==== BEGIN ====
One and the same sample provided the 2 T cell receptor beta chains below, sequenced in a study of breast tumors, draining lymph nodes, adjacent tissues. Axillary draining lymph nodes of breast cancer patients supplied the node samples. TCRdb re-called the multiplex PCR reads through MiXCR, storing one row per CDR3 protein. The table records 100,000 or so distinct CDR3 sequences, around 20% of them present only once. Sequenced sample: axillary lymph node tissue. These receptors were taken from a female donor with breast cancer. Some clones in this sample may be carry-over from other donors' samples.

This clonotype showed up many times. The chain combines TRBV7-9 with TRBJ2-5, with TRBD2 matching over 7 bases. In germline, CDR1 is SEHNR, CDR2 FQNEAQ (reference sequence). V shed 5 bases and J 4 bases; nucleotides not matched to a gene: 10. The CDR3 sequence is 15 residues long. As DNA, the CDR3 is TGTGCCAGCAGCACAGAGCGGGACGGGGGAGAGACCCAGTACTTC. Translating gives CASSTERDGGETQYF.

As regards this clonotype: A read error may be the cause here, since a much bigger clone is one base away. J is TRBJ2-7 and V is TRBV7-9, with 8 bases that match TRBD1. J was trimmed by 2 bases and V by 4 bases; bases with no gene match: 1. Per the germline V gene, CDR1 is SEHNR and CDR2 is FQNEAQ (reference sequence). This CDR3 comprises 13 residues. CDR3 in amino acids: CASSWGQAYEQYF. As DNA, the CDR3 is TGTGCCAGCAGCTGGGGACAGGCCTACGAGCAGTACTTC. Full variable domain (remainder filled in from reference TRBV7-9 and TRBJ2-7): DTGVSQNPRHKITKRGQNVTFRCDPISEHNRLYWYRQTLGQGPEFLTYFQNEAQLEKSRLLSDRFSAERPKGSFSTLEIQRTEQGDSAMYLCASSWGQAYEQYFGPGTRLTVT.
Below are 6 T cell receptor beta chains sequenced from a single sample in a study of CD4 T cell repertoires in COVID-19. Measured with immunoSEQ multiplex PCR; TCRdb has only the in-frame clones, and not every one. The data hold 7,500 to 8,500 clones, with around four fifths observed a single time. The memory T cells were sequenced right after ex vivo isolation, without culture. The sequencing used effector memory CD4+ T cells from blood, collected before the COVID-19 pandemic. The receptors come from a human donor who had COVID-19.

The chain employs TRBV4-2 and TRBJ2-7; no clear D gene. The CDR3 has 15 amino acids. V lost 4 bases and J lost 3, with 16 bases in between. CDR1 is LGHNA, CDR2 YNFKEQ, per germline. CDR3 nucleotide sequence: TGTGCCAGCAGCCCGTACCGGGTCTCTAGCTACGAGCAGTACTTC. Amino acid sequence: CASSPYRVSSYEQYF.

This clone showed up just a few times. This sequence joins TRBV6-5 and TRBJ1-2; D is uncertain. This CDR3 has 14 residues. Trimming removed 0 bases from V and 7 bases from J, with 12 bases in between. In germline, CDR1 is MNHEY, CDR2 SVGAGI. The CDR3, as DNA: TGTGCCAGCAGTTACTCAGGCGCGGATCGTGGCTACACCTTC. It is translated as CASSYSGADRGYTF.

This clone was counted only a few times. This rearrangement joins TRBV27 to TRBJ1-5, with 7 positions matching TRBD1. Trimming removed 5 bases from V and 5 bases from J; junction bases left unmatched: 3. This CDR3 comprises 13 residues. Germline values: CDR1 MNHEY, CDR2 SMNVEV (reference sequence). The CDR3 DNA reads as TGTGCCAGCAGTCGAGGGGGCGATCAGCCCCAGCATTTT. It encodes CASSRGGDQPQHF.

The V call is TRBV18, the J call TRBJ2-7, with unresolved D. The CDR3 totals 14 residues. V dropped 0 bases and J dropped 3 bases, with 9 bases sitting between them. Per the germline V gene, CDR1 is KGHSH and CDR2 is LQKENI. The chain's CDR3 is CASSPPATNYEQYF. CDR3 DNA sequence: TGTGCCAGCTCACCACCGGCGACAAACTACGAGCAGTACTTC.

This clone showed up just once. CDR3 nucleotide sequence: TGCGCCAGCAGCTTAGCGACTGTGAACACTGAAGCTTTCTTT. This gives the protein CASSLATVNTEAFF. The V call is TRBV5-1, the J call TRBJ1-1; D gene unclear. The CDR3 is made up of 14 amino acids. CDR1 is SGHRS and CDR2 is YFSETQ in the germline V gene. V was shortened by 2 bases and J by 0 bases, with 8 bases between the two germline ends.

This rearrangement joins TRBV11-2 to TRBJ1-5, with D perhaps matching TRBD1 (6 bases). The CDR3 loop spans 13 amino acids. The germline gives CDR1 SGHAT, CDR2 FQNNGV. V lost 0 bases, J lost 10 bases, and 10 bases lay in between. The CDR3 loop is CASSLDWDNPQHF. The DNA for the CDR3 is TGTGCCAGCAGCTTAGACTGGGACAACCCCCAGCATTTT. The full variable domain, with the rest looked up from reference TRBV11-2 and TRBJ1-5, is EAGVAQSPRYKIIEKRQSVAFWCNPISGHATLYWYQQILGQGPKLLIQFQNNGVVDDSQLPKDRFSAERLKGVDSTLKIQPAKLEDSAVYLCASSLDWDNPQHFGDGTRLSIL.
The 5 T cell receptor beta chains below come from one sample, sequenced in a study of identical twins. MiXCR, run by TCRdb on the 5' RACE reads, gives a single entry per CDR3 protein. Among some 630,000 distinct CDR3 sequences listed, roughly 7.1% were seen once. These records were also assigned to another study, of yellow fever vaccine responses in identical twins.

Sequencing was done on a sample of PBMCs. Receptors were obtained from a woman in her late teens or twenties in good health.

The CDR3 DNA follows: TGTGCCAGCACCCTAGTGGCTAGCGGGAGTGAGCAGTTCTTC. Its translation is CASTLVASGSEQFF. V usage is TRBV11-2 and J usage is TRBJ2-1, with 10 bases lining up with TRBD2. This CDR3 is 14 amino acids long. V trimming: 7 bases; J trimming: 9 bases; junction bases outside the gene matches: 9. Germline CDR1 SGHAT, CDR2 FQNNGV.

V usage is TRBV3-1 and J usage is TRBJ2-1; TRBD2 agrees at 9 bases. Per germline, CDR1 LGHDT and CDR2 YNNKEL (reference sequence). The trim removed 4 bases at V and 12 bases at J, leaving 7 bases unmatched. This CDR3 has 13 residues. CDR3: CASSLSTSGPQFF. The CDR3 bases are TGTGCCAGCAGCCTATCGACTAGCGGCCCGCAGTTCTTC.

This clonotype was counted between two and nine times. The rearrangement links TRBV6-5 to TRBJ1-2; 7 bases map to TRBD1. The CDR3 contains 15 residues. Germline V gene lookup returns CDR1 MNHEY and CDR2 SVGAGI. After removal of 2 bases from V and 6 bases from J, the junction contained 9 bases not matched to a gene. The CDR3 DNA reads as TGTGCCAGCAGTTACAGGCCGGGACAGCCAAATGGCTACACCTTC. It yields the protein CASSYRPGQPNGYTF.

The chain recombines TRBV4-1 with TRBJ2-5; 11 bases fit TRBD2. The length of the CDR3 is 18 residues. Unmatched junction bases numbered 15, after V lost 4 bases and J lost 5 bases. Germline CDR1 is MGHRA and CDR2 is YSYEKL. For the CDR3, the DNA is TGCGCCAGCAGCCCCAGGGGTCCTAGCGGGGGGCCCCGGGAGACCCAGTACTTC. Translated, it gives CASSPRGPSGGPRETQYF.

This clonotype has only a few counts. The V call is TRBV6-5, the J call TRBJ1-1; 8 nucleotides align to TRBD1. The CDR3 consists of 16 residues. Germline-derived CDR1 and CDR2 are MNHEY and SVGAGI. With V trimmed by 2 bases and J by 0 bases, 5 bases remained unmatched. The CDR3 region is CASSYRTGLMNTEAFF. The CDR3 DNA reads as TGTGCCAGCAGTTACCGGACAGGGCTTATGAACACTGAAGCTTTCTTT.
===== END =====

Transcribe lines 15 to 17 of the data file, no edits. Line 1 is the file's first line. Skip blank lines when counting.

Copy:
This clonotype was counted between two and nine times. The rearrangement links TRBV6-5 to TRBJ1-2; 7 bases map to TRBD1. The CDR3 contains 15 residues. Germline V gene lookup returns CDR1 MNHEY and CDR2 SVGAGI. After removal of 2 bases from V and 6 bases from J, the junction contained 9 bases not matched to a gene. The CDR3 DNA reads as TGTGCCAGCAGTTACAGGCCGGGACAGCCAAATGGCTACACCTTC. It yields the protein CASSYRPGQPNGYTF.

The chain recombines TRBV4-1 with TRBJ2-5; 11 bases fit TRBD2. The length of the CDR3 is 18 residues. Unmatched junction bases numbered 15, after V lost 4 bases and J lost 5 bases. Germline CDR1 is MGHRA and CDR2 is YSYEKL. For the CDR3, the DNA is TGCGCCAGCAGCCCCAGGGGTCCTAGCGGGGGGCCCCGGGAGACCCAGTACTTC. Translated, it gives CASSPRGPSGGPRETQYF.

This clonotype has only a few counts. The V call is TRBV6-5, the J call TRBJ1-1; 8 nucleotides align to TRBD1. The CDR3 consists of 16 residues. Germline-derived CDR1 and CDR2 are MNHEY and SVGAGI. With V trimmed by 2 bases and J by 0 bases, 5 bases remained unmatched. The CDR3 region is CASSYRTGLMNTEAFF. The CDR3 DNA reads as TGTGCCAGCAGTTACCGGACAGGGCTTATGAACACTGAAGCTTTCTTT.